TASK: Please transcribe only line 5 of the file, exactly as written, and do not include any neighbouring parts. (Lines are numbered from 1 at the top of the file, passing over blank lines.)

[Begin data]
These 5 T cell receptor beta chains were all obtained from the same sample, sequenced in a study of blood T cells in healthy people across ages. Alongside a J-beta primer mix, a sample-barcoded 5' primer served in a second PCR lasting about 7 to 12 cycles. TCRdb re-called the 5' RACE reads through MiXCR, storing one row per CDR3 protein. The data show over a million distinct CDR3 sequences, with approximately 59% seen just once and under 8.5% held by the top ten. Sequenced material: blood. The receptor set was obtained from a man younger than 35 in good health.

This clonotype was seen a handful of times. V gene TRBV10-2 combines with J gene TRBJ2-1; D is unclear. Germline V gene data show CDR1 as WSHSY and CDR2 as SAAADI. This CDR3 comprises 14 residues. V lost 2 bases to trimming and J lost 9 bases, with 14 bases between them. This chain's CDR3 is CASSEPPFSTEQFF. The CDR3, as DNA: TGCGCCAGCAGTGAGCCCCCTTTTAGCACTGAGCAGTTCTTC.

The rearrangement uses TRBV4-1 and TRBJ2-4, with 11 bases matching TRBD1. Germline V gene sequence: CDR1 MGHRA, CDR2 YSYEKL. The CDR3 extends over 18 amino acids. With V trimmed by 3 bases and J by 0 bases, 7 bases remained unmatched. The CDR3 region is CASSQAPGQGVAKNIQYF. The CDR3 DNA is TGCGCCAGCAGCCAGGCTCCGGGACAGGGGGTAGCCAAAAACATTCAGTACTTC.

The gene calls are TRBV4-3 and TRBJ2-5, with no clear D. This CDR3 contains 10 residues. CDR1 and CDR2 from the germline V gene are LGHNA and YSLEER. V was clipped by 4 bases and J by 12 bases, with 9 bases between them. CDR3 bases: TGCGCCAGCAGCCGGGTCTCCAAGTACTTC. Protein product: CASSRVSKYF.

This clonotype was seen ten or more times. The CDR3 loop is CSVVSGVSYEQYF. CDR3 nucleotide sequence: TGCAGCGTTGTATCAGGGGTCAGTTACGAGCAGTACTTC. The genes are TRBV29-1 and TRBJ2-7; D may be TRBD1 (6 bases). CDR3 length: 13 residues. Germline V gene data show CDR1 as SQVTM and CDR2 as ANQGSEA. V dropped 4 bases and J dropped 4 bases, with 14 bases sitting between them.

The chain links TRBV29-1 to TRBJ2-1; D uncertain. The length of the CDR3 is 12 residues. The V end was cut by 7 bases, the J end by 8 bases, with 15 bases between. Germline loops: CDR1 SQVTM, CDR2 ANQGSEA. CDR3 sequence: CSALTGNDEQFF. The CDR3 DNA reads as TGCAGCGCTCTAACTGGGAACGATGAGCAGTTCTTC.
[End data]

This clonotype was seen ten or more times. The CDR3 loop is CSVVSGVSYEQYF. CDR3 nucleotide sequence: TGCAGCGTTGTATCAGGGGTCAGTTACGAGCAGTACTTC. The genes are TRBV29-1 and TRBJ2-7; D may be TRBD1 (6 bases). CDR3 length: 13 residues. Germline V gene data show CDR1 as SQVTM and CDR2 as ANQGSEA. V dropped 4 bases and J dropped 4 bases, with 14 bases sitting between them.